Coming off a breakout season in which he had more than 1,000 receiving yards and 15 touchdowns, Fuller was Notre Dame’s big-play threat that opposing defenses would look to eliminate. But even with that target on his back, Fuller has continued to run by every defensive back who lines up against him.
Sep 19, 2015; South Bend, IN, USA; Notre Dame Fighting Irish wide receiver Will Fuller (7) makes a diving catch against the Georgia Tech Yellow Jackets during the first half at Notre Dame Stadium. Mandatory Credit: Mike DiNovo-USA TODAY Sports
At first, it appeared as though defenses were somehow forgetting about Fuller, especially when he was wide open down the sideline for the winning touchdown against Virginia. Although ecstatic about the play, Irish fans were left to wonder how the one deep-play threat they have was able to get that much space. Surely, the Virginia defense must have fallen apart.
However, Fuller has continued to run deep down the field for long touchdowns game after game. Through seven games, Fuller has racked up 702 yards and eight touchdowns on 32 catches, averaging 21.9 yards per catch. He is on pace to score more touchdowns than he did last season on about 17 fewer receptions.
Fuller’s biggest moment of the season to this point came against USC as well, where he disproved all notions that he was only reaping the benefits of playing against mediocre defenses. USC cornerback Adoree Jackson, widely regarded as one of the fastest players in the country, was assigned to defend Fuller. On Notre Dame’s opening drive, Fuller blew right past Jackson for a 75 yard touchdown, leaving him a few strides behind.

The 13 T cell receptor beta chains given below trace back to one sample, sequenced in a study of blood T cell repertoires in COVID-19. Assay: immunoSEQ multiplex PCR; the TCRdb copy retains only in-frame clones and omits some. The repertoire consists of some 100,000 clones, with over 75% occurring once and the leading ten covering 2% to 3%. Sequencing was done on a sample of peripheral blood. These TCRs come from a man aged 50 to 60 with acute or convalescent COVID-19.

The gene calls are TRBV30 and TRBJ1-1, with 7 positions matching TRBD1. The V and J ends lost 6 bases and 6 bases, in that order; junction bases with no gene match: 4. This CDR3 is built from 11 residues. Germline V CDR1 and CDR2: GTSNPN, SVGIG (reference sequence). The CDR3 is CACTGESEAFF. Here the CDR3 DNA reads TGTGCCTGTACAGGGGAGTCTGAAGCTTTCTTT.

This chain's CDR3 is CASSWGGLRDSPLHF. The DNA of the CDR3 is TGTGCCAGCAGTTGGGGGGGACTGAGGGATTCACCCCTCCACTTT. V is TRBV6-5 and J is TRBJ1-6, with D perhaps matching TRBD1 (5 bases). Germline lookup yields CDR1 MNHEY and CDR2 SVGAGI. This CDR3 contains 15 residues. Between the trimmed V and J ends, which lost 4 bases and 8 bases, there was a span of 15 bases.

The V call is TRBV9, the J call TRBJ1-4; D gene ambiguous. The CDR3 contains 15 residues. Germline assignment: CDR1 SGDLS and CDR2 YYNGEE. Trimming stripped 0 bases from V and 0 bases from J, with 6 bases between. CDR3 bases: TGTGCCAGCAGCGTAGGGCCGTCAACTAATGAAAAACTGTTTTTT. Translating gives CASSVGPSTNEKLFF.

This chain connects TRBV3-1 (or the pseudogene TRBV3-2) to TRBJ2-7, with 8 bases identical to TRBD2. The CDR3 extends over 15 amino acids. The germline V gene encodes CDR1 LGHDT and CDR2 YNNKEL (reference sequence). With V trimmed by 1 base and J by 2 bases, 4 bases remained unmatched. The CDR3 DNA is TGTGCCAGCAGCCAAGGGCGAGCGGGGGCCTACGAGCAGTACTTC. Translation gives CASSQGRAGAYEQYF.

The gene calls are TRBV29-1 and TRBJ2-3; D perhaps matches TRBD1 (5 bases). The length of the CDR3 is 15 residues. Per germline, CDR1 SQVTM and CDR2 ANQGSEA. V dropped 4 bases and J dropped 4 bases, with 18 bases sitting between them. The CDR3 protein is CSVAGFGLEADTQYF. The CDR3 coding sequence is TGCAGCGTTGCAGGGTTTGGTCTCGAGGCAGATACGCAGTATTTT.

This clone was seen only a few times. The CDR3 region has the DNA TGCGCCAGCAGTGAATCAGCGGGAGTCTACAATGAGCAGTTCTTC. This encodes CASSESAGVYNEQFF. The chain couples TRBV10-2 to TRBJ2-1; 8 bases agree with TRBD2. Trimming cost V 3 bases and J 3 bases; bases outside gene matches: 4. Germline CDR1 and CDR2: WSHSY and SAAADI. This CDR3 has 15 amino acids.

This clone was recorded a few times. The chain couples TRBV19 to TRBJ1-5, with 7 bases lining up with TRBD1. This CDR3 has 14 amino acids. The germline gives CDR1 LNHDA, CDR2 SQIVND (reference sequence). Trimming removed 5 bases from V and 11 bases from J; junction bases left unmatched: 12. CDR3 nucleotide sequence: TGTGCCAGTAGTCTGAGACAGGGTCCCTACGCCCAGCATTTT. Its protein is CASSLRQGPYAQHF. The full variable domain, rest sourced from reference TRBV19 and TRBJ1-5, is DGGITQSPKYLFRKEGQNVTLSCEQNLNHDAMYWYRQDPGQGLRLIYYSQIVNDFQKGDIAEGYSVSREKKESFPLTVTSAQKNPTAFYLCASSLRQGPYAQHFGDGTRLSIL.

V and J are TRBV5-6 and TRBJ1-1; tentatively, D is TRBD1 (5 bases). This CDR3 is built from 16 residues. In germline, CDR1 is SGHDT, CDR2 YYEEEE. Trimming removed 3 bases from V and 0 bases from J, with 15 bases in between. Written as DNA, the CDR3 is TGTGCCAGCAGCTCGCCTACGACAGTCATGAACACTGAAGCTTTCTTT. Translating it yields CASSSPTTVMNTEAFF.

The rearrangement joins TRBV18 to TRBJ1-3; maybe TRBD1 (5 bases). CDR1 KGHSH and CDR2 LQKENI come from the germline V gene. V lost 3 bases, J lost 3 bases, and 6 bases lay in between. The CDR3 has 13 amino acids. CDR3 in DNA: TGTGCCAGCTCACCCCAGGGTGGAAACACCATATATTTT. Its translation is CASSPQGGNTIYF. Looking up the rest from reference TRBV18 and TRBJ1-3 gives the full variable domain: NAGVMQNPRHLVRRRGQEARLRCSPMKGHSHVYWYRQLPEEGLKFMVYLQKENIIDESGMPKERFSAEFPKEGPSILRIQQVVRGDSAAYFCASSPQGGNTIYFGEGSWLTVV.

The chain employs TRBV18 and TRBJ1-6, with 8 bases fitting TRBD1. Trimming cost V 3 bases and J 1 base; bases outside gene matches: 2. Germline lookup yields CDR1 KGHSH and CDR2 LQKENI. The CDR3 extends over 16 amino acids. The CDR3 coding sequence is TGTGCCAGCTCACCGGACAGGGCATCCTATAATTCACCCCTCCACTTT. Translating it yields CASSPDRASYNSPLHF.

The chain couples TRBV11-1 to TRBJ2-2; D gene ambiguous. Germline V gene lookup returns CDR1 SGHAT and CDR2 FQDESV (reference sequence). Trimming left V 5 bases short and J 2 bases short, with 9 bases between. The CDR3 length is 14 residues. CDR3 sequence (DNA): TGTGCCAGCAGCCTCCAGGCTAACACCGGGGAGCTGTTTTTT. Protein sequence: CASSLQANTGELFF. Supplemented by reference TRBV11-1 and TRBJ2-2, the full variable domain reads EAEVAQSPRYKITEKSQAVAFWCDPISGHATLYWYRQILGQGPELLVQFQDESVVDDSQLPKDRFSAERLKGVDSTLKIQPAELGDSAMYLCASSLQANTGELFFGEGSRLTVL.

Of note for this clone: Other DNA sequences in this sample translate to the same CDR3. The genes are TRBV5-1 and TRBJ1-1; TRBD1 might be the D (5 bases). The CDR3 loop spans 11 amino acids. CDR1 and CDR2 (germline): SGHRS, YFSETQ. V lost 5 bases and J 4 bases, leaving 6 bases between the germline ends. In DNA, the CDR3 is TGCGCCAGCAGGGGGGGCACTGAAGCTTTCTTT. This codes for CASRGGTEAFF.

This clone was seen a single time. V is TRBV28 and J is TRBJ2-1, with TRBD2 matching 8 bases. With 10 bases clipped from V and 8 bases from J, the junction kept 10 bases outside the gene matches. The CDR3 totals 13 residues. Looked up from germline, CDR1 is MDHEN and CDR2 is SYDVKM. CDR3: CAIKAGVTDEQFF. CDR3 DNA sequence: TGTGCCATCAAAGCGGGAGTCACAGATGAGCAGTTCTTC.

The MVP: C.J. Prosise
Prosise was first recruited by Notre Dame as a safety out of high school. The 6-foot-tall, 220-pounder did not play during his freshman year, and then converted into a wide receiver in 2013 where he had a minimal impact. He finally made his presence known in 2014, when he caught 29 balls for more than 500 yards and a pair of touchdowns, but nobody could have seen what was coming in his senior year.
Sep 19, 2015; South Bend, IN, USA; Notre Dame Fighting Irish running back C.J. Prosise (20) carrie stye ball for a 91 yard touchdown run against the Georgia Tech Yellow Jackets at Notre Dame Stadium. Mandatory Credit: RVR Photos-USA TODAY Sports
Prosise made another switch this year due to a lack of depth in the backfield, transitioning to running back during spring practice. After Folston was injured against Texas, Prosise carried the ball 20 times for 98 yards, and he never looked back.
It’s safe to say the all-around athlete finally found his comfort zone in the Irish system. Prosise has gained 922 yards on the ground with 11 touchdowns, averaging 7.1 yards per carry. He also has 18 pass receptions for 219 yards and a touchdown. Heading into Notre Dame’s bye week, Prosise was the only running back in the country with more than 900 rushing yards and 200 receiving yards. He has ran for at least 129 yards five times on the season, and he has averaged at least 9 yards per carry in three of those games.
That’s a lot of numbers to digest, but none of them can fully explain the way Prosise has actually been running. Sometimes he can have a little trouble getting through the tackles on the offensive line, but he is dangerously explosive once he gets an opening. He has broken countless tackles in the open field for a bunch of long runs, including a 91 yard touchdown against Georgia Tech. Prosise has elite speed to go along with his unexpected power, and his ability to be a factor in the passing game has many Irish fans arguing that he is the best dual-threat back in the nation.